This New Device Enables Quantum Computers to Calculate Much More Complex Questions that Today’s Computers Can’t Handle

Princeton University scientist have built a device for Quantum computers in which a single electron can pass its quantum information to a particle of light. This will allow silicon-based quantum computers to be built and let them solve much more complicated problems.

Photo IBM

The future of computers lies in quantum computing. No longer will we be working with 1’s and 0’s, but qubits that are capable of being both 1 and 0 at the same time. In terms of capability, this means that a quantum computer is able to calculate much more complex problems simultaneously, unlike your standard computer.

But, as great as that all sounds, it’s not easy programming a quantum computer to be able to solve these difficult equations. However, one recent study may have just made the process a little easier. The involved study scientists at Princeton University and basically consisted of the group creating a device that was able to pass a quantum state from particle to particle. One of the researchers involved in the study and graduate student in Princeton’s Department of Physics, Xiao Mi, said, “We now have the ability actually to transmit the quantum state to a photon. This has never been done before in a semiconductor device because the quantum state was lost before it could transfer its information.”

The qubit consists of a single electron that is trapped below the surface of a silicon chip (gray). The green, pink and purple wires on top of the silicon structure deliver precise voltages to the qubit. The purple plate reduces electronic interference that can destroy the qubit’s quantum information. By adjusting the voltages in the wires, the researchers can trap a single electron in a double quantum dot and adjust its energy so that it can communicate its quantum information to a nearby photon. (Photo courtesy of the Jason Petta research group, Department of Physics)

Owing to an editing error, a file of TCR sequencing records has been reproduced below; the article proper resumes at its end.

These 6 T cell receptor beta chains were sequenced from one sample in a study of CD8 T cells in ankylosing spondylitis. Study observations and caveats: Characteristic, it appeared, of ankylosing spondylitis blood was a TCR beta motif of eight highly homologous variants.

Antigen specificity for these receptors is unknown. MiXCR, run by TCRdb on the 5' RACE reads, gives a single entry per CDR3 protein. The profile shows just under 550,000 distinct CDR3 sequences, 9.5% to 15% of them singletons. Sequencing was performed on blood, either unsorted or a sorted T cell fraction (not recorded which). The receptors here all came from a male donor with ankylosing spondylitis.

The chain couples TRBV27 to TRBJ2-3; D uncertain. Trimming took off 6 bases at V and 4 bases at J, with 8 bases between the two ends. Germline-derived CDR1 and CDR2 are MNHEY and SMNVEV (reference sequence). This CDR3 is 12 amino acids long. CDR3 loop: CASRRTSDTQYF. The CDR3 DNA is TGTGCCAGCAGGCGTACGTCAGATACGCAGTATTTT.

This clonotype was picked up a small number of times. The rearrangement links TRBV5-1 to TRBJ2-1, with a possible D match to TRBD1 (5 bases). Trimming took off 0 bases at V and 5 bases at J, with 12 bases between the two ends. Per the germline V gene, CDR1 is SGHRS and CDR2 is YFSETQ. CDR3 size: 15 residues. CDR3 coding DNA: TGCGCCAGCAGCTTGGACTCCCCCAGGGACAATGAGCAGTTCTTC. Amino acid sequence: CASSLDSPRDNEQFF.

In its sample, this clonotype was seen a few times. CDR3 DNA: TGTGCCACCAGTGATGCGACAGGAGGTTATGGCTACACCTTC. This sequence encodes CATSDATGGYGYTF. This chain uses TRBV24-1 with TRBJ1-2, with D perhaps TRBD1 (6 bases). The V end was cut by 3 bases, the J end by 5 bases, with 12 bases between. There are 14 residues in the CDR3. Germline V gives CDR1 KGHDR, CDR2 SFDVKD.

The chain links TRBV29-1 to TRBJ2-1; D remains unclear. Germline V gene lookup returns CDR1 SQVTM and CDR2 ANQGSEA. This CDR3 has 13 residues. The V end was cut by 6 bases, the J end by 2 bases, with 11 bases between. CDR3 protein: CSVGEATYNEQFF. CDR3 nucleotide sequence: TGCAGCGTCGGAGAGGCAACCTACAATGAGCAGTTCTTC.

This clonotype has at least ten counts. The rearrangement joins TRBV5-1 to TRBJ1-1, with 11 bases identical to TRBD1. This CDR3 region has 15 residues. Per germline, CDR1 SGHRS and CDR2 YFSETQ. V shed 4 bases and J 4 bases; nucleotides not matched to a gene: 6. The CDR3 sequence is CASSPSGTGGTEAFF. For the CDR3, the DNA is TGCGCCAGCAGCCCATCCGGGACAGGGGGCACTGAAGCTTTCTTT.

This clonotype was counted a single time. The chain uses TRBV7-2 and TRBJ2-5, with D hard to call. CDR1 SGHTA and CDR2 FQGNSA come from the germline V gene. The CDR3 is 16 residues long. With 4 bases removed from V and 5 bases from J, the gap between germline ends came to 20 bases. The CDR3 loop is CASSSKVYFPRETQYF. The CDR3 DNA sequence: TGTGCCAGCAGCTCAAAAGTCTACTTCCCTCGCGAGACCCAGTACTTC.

A fully packaged device for trapping and manipulating single electrons and photons. A series of on-chip electrodes (lower left and upper right) lead to the formation of a double quantum dot that confines a single electron below the surface of the chip. The photon, which is free to move within the full 7-millimeter span of the cavity, exchanges quantum information with the electron inside the double quantum dot. (Photo courtesy of the Jason Petta research group, Department of Physics)

The whole research project went on for five years with details of the passing of information from an electron to a photon disclosed just recently. The device used to do this was constructed by HRL Laboratories and is owned by General Motors and Boeing. Its simplistic design uses tow commonly used materials: silicon and silicon-germanium. Made from layers of silicon and nanowires placed at the top, these chips are great for transferring quantum information across. Photons were used as the medium for exchanging quantum information between electrons as they’re less sensitive to disruption and also have the ability to travel well through optic cables and circuits that could be used in a quantum supercomputer.

Jason Petta is a professor of physics at Princeton, and he says, “Just like in human interactions, to have good communication a number of things need to work out – it helps to speak the same language and so forth. We can bring the energy of the electronic state into resonance with the light particle so that the two can talk to each other.” So, hopefully, it won’t be too many more years we have to wait to see a quantum computer, but for now, it’s not quite there yet.

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